Original Story by Makoto Sanda
Art by Aco Arisaka
Adaptation by Miyakokasiwa
Translated by Caleb Cook
Lettering by Rochelle Gancio
Fantasy stories are a staple of fiction, and manga is no exception. While many fantasy manga take place in another world, some of the most interesting to me are those that merge fantasy with reality. Bestia perfectly fits this description, supplying an entertaining story set in the familiar city of London.
Bestia centers on Asuka Tsukasa, a young man who decides to study abroad in London to learn more about his estranged mother and a mysterious girl from his past. When he learns that the girl he’s searching for is a dog beast named Edgar, Asuka is suddenly plunged in the strange world of fantastical beasts known as cryptids.
The majority of this first volume focuses on establishing Asuka and Edgar’s relationship and their objectives. Asuka’s mother Honoka played a vital role in controlling the cryptids and allowing them to coexist with humanity. Since Honoka’s disappearance, that balance has been broken, and the government organization Zoo wants Asuka to carry on his mother’s obligations by collecting her former cryptids. Asuka has been placed into a position far beyond his depth, and while he has inherited his mother’s powers as a cryptid handler, his mission is incredibly difficult. That said, what drives Asuka is his curiosity about his mother and his sympathy for Edgar. Edgar refuses to believe that Honoka vanished on a whim, and her confidence deeply resonates with Asuka. He wants to place faith in Edgar’s claims, and find the true reason for his mother’s disappearance.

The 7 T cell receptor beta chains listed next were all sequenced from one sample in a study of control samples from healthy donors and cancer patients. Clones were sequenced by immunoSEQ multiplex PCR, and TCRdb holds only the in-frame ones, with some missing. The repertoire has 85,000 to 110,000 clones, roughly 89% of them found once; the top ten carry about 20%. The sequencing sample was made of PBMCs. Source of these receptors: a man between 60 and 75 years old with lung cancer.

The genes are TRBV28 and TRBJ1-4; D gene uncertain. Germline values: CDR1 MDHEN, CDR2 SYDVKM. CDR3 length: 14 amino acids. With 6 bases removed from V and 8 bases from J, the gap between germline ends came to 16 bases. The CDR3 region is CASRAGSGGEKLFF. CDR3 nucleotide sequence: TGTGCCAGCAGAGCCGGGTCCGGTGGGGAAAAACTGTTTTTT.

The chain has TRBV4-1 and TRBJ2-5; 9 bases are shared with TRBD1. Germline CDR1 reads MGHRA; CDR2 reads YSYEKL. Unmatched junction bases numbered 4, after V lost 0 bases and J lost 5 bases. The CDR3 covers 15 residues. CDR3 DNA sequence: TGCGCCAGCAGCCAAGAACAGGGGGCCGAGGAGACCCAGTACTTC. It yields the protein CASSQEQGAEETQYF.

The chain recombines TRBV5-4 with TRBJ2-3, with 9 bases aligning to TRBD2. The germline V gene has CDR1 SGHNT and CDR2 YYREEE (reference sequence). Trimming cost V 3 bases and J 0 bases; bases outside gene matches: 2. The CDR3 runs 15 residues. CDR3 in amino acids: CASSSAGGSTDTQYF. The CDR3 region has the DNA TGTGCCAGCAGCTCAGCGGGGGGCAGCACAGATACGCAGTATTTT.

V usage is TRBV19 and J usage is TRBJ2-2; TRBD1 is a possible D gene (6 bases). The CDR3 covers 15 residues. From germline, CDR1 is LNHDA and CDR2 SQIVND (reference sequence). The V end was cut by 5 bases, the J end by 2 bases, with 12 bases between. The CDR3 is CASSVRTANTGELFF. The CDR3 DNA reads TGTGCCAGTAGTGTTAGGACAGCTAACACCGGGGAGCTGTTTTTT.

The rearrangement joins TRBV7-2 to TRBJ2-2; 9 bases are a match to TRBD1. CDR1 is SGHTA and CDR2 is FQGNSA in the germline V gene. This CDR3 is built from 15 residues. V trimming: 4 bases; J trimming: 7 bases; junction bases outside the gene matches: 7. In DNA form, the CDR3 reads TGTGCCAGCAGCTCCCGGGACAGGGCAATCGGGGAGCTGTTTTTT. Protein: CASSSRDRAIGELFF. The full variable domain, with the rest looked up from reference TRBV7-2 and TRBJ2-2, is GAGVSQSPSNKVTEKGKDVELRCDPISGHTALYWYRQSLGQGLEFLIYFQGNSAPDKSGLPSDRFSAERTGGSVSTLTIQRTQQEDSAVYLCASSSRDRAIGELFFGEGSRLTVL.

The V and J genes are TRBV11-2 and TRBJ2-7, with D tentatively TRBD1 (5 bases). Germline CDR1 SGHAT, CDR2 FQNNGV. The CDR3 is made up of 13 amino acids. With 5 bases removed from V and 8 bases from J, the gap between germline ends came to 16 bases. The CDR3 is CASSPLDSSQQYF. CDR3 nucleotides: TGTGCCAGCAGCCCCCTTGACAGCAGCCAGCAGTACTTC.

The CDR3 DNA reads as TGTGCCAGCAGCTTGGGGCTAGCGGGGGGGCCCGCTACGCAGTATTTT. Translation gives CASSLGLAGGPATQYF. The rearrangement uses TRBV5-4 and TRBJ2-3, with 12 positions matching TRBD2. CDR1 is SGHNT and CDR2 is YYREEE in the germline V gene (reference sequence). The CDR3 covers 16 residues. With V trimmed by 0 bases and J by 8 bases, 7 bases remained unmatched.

Edgar is by far the standout character in this story. Her stubborn personality places her in constant conflict with those around her, but she often uses this to hide her own frustrations. This is especially true in regards to her former master Honoka, as she resents her abrupt abandonment. Still, Edgar still longs to see Honoka again and seems willing to tolerate Zoo’s scheme if it will fit her ends. Edgar’s personality also shines during battle, holding nothing back and even trash talking enemy cryptids. Her presence brings some needed excitement into Bestia, making the series more enjoyable.
Miyakokasiwa’s artwork is quite impressive and pairs fittingly with Bestia’s narrative. Since the series takes place in London, Miyakokasiwa makes sure to properly showcase the city’s scenery at any opportunity. Even in the fictional areas that the cast visits, the architecture maintains a European influence, making the visuals feel both cohesive and immersive. This helps the manga stand-out against other contemporary stories and makes it instantly appealing. The art is further supported by the manga’s great paneling. Miyakokasiwa is able to effectively support the narrative tension by manipulating the size and shapes of panels. Several scenes are even given two-page spreads, such as Edgar suddenly saving a girl from an incoming car, which provides the story with further impact. Bestia has a solid visual foundation that will draw readers to its world.
Bestia is off to a strong start, delivering an interesting fantasy adventure that is incredibly entertaining. The cast is thoroughly enjoyable and the artwork provides the manga with a unique flair. This is a manga you’ll want to take a bite out of for sure!